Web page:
By William Maclean and Rania El Gamal
DUBAI (Reuters) – Four Arab states that imposed a boycott on Qatar have issued an ultimatum to Doha to close Al Jazeera television, curb ties with Iran, shut a Turkish base and pay reparations, demands so far reaching it would appear to be hard for Doha to comply.
Saudi Arabia, Egypt, Bahrain and the United Arab Emirates have sent a 13-point list of demands apparently aimed at dismantling their tiny but wealthy neighbour’s two decade-old interventionist foreign policy which has incensed them.
Qatar did not immediately comment, but Foreign Minister Sheikh Mohammed bin Abdulrahman al-Thani had said on Monday Qatar would not negotiate with the four states until economic, diplomatic and travel ties cut this month were restored.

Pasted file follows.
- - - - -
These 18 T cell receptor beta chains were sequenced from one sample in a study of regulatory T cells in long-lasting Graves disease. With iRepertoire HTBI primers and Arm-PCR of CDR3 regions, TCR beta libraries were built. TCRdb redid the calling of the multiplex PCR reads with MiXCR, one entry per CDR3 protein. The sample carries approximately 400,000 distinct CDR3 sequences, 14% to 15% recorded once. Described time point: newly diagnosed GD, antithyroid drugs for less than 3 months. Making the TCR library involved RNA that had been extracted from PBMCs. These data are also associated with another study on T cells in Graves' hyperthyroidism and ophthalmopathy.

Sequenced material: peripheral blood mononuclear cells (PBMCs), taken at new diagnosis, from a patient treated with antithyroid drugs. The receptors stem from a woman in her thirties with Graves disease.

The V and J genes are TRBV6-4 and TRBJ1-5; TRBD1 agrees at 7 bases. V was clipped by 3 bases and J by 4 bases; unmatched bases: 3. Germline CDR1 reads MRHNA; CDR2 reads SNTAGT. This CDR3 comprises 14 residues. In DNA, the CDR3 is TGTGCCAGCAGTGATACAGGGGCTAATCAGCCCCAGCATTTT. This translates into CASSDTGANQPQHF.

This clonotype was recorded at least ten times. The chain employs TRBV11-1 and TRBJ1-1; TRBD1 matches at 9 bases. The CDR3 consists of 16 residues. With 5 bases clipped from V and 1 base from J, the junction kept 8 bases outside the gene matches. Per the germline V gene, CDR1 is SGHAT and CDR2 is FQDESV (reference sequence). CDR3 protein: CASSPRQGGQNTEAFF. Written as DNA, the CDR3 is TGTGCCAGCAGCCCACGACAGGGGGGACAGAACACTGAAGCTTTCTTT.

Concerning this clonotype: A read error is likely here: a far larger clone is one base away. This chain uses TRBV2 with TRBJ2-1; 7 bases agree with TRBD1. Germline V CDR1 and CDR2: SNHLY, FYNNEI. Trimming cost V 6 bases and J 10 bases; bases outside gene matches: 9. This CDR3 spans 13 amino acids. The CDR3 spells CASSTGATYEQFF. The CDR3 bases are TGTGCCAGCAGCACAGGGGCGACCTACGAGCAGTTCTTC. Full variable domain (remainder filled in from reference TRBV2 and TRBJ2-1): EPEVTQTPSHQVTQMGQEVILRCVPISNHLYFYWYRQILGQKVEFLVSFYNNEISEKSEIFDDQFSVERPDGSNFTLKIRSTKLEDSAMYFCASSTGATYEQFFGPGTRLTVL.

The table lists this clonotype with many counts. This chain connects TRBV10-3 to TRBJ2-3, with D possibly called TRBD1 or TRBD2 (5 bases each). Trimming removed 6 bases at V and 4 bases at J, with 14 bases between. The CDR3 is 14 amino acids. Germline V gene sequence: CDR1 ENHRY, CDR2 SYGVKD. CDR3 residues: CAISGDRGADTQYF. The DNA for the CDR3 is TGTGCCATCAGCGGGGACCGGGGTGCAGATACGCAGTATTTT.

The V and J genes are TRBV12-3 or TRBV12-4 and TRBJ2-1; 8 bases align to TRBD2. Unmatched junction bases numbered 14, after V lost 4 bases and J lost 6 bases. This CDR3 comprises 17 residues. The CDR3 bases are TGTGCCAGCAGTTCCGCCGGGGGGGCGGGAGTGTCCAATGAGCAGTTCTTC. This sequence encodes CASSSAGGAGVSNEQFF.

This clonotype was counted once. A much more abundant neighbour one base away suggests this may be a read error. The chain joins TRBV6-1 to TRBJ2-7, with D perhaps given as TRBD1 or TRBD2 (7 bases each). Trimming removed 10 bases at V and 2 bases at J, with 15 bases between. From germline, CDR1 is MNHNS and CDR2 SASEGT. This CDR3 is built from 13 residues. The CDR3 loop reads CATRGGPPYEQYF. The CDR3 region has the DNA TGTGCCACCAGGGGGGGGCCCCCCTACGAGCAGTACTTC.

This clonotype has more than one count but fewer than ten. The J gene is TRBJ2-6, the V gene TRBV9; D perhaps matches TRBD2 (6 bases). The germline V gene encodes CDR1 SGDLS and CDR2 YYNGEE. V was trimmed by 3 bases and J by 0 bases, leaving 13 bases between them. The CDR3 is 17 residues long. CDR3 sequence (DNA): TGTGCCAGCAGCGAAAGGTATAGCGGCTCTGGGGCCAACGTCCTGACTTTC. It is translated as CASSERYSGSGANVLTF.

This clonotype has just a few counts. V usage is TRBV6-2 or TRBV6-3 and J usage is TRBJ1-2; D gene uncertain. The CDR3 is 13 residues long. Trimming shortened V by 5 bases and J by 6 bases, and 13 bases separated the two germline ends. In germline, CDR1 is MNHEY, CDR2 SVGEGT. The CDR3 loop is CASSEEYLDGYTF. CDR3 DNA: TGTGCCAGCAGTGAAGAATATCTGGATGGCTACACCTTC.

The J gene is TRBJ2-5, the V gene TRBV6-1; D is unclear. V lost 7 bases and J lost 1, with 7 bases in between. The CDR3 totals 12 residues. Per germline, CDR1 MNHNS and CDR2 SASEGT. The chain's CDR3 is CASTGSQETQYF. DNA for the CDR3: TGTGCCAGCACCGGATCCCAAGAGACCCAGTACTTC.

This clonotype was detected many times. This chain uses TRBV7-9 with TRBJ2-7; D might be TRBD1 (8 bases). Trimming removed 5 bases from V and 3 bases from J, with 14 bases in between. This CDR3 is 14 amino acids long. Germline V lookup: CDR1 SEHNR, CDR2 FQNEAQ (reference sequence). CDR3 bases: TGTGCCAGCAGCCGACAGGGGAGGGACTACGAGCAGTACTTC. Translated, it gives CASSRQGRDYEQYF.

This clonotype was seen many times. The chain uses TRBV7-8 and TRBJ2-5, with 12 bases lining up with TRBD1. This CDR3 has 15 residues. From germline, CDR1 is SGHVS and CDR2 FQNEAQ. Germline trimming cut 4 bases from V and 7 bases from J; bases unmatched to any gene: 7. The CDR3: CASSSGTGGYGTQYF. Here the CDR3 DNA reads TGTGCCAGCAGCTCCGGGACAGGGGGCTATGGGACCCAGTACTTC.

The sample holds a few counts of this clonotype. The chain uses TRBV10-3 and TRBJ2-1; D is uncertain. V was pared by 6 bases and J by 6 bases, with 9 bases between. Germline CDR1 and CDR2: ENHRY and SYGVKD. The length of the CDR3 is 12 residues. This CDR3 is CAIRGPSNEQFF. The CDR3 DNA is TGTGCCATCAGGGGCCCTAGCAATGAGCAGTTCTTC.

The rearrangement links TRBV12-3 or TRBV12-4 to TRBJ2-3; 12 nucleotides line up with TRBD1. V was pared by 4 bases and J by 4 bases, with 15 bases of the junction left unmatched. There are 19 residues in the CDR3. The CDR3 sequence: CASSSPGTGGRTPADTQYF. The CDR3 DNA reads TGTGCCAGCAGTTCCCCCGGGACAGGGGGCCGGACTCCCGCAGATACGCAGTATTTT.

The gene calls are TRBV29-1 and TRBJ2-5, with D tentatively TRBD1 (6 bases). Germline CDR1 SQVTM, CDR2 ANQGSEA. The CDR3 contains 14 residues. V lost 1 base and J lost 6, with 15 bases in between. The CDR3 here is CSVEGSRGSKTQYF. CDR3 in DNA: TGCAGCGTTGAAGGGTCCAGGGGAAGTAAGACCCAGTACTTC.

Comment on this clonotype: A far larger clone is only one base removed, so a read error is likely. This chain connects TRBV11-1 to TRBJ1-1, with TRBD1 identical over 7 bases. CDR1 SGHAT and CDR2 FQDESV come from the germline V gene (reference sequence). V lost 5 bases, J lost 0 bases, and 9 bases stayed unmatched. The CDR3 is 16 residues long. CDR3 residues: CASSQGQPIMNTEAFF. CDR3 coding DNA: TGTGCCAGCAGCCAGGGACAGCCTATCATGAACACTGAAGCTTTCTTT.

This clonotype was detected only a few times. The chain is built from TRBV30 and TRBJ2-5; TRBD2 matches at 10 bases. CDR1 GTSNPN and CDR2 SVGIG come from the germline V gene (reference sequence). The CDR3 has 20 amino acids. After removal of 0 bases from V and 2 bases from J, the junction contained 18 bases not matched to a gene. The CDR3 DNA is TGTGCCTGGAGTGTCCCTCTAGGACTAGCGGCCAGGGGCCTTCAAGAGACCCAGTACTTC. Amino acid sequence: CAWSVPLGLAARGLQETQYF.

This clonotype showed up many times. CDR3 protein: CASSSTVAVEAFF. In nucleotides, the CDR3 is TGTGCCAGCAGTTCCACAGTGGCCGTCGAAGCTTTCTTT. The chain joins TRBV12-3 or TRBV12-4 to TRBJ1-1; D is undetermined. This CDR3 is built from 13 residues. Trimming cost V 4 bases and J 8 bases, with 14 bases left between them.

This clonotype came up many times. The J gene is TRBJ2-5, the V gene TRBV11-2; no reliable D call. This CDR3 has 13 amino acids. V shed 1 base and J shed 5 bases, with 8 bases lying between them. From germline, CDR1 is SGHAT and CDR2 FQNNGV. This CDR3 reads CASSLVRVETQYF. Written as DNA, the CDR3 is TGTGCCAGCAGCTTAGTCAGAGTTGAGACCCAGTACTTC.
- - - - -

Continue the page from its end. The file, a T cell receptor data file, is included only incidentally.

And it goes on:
The countries that imposed the sanctions accuse Qatar of funding terrorism, fomenting regional unrest and drawing too close to their enemy Iran. Qatar rejects those accusations and says it is being punished for refusing to hew to regional powers’ policy of supporting authoritarian, military and hereditary rulers.
The uncompromising demands leave little prospect for a quick end to the biggest diplomatic crisis for years between Sunni Arab Gulf states, regional analysts said.
“The demands are so aggressive that it makes it close to impossible to currently see a resolution of that conflict,” Olivier Jakob, a strategist at Switzerland-based oil consultancy Petromatrix, said.
Washington, which is a close military ally of countries on both sides of the dispute, had called for a resolution: Secretary of State Rex Tillerson said Qatar’s neighbours should make their demands “reasonable and actionable”.
TEN DAYS TO COMPLY
An official from one of the four nations, who gave details of the demands on condition of anonymity, told Reuters the offer would be “void” unless Qatar complied within 10 days.
The UAE has said sanctions could last for years. Qatar, the world’s richest country per capita, says the sanctions amount to a…